More than a thousand inmates escaped a prison Saturday in Libya as protesters stormed political party offices across the country, signs of the simmering unrest gripping a nation overrun by militias and awash in weaponry.
It wasn’t immediately clear if the jailbreak at al-Kweifiya prison came as part of the demonstrations. Protesters had massed across Libya over the killing of an activist critical of the country’s Muslim Brotherhood group.
Inmates started a riot and set fires after security forces opened fire on three detainees who tried to escape the facility outside of Benghazi, a security official at al-Kweifiya prison said. Gunmen quickly arrived to the prison after news of the riot spread, opening fire with rifles outside in a bid to free their imprisoned relatives, a Benghazi-based security official said.
Those who escaped either face or were convicted of serious charges, the prison official said.
The two officials spoke on condition of anonymity as they weren’t authorized to speak to journalists.
Special forces later arrested 18 of the escapees, while some returned on their own, said Mohammed Hejazi, a government security official in Benghazi. The three inmates wounded in the initial escape attempt were taken to a local hospital, he said.
There was confusion, however, about how many prisoners exactly broke out, with numbers of escapees ranging as high as 1,200.
At a news conference, Prime Minister Ali Zidan blamed the jailbreak on those living around the prison.
“The prison was (attacked) by the citizens who live nearby because they don’t want a prison in their region” he said. “Special forces were present and could have got the situation under control by using their arms but they had received orders not (use) their weapons on citizens … so the citizens opened the doors to the prisoners.”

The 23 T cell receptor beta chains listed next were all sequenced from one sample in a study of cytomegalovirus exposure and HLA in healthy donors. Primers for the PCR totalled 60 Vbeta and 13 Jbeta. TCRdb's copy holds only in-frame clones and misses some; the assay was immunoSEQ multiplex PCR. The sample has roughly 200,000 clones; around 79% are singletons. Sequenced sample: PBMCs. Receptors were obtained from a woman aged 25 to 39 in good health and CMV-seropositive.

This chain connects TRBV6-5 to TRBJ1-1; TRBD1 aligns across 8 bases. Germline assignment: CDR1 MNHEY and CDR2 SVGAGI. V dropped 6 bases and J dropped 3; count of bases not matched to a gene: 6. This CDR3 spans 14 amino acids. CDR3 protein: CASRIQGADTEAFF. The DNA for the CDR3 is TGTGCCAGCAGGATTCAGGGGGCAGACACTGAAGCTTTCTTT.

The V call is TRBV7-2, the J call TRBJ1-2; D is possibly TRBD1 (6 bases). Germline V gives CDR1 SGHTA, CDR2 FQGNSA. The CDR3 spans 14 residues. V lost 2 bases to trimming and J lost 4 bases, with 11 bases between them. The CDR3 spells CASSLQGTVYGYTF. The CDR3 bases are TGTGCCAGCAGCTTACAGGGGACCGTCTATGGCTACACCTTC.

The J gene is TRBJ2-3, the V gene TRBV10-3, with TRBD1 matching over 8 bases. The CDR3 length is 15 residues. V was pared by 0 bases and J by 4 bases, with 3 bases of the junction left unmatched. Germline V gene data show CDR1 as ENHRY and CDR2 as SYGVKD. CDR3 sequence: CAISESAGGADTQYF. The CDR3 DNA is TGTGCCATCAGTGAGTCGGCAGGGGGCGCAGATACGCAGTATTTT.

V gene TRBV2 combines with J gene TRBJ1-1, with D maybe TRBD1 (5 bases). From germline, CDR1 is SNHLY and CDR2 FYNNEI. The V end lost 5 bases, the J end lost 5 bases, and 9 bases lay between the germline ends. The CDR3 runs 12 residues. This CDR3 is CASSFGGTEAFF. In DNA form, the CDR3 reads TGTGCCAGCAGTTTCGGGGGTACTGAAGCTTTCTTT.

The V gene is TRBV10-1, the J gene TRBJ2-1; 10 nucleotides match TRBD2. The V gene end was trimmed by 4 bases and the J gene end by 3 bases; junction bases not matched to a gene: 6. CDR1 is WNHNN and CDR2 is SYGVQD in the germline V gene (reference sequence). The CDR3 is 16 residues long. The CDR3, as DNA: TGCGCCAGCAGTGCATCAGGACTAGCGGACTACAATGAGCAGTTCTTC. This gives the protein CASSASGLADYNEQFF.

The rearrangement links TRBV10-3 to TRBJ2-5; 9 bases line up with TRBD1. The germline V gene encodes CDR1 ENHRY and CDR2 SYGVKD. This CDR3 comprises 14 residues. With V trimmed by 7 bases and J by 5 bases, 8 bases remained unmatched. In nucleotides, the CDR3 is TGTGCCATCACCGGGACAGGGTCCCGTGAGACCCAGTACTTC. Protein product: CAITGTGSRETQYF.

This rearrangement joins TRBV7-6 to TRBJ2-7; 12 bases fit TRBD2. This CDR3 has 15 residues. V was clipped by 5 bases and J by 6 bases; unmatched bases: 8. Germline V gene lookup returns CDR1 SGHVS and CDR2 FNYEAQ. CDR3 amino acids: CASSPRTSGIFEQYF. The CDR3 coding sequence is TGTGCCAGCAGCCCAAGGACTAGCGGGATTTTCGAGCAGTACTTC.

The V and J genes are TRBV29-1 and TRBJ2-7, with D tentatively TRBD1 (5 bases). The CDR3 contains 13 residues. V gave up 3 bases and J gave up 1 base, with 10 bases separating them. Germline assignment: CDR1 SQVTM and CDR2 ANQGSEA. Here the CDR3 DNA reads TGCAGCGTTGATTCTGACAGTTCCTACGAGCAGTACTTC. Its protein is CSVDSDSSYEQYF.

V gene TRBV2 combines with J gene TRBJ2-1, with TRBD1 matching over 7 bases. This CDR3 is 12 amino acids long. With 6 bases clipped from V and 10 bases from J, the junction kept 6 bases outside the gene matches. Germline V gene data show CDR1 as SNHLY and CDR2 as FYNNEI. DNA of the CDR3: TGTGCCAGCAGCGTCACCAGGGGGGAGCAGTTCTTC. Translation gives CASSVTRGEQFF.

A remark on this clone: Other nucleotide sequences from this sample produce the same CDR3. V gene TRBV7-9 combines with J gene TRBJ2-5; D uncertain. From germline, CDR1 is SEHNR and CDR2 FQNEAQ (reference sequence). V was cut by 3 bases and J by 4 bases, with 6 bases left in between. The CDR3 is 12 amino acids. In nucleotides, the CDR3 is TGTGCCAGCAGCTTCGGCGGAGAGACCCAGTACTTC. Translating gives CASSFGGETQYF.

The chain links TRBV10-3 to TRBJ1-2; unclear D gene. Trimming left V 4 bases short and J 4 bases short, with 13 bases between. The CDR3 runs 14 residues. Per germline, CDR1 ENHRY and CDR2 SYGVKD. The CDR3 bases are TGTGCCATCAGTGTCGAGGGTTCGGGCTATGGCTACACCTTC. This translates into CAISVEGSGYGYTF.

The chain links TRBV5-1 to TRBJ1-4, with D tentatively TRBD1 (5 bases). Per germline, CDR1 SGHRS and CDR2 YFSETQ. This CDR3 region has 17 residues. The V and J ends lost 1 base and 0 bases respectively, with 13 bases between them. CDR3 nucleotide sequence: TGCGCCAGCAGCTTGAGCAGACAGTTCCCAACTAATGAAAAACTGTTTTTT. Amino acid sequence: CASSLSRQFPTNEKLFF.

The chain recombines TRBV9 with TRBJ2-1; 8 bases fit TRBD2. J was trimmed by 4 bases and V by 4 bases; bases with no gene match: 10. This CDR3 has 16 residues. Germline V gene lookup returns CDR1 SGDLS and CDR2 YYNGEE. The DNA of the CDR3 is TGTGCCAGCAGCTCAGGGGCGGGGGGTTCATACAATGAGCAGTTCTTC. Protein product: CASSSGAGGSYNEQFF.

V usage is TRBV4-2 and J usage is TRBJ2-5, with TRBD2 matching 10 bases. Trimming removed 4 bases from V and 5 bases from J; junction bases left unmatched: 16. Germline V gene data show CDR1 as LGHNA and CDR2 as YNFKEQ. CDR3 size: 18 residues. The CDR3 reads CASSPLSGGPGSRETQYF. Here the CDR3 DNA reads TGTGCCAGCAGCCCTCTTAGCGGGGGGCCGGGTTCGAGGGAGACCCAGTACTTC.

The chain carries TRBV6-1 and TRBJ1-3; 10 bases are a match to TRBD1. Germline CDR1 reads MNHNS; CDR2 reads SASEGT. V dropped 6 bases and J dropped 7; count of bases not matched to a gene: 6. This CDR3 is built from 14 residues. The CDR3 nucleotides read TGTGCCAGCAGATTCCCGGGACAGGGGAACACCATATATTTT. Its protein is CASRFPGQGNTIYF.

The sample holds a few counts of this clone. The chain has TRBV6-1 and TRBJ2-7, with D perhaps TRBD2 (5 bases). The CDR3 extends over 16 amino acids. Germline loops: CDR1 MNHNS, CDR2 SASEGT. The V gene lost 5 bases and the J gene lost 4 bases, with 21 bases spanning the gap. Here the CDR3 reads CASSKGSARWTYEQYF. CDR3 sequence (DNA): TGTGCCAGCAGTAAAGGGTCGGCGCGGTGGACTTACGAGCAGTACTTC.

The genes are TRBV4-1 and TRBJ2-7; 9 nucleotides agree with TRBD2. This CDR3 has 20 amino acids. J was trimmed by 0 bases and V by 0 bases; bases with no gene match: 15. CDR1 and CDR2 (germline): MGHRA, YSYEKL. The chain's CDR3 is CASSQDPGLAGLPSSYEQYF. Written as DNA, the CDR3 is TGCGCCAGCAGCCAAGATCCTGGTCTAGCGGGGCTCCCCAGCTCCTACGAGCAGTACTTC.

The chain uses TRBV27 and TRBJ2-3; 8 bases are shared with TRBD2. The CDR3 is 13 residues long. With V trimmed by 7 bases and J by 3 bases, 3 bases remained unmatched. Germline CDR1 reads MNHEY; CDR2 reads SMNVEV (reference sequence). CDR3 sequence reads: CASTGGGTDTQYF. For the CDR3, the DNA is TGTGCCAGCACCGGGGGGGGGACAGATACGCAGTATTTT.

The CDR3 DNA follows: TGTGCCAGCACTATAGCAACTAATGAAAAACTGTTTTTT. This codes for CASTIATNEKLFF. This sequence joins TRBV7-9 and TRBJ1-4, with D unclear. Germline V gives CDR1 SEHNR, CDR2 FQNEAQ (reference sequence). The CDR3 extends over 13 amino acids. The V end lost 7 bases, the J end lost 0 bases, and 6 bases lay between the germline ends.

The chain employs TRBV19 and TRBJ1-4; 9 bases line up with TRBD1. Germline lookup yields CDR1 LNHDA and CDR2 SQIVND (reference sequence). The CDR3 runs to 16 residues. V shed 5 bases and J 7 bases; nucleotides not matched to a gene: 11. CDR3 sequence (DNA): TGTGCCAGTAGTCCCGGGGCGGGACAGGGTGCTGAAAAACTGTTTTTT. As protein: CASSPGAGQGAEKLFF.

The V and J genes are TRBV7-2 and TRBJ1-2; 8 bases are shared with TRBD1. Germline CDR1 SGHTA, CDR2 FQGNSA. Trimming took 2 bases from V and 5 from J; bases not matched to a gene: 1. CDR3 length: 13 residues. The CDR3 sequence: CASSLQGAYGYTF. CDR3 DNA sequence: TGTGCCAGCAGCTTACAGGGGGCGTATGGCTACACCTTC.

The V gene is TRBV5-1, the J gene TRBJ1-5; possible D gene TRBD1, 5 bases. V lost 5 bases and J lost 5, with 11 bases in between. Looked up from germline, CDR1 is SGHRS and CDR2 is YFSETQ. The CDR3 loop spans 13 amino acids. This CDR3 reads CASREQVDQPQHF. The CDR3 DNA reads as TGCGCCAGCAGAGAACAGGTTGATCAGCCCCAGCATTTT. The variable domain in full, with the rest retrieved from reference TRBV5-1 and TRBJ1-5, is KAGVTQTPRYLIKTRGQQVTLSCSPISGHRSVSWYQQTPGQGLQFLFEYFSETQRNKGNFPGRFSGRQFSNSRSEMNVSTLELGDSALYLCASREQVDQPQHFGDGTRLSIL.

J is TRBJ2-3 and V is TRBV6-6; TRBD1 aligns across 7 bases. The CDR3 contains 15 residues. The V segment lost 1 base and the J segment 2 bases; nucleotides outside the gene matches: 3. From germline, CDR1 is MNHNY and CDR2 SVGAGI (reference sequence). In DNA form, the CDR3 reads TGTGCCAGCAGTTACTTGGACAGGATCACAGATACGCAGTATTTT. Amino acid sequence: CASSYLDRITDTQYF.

Zidan said an alert would be sent to border posts about the jailbreak and officers would receive a list of the escapees’ names.
MORE ON [SOURCE]
Benghazi’s security is among the most precarious in post-revolution Libya. Last year, U.S. Ambassador Chris Stevens and three other Americans were killed in the attack on a U.S. diplomatic mission in the city.
Meanwhile Saturday, hundreds gathered in the capital Tripoli after dawn prayers, denouncing the Friday shooting death of Abdul-Salam Al-Musmari. They set fire to tires in the street and demanded the dissolution of Islamist parties.
The two incidents highlighted Libya’s deteriorating security situation and the challenges the North African country faces as it tries to restore calm nearly two years after the ouster and killing of longtime dictator Moammar Gadhafi.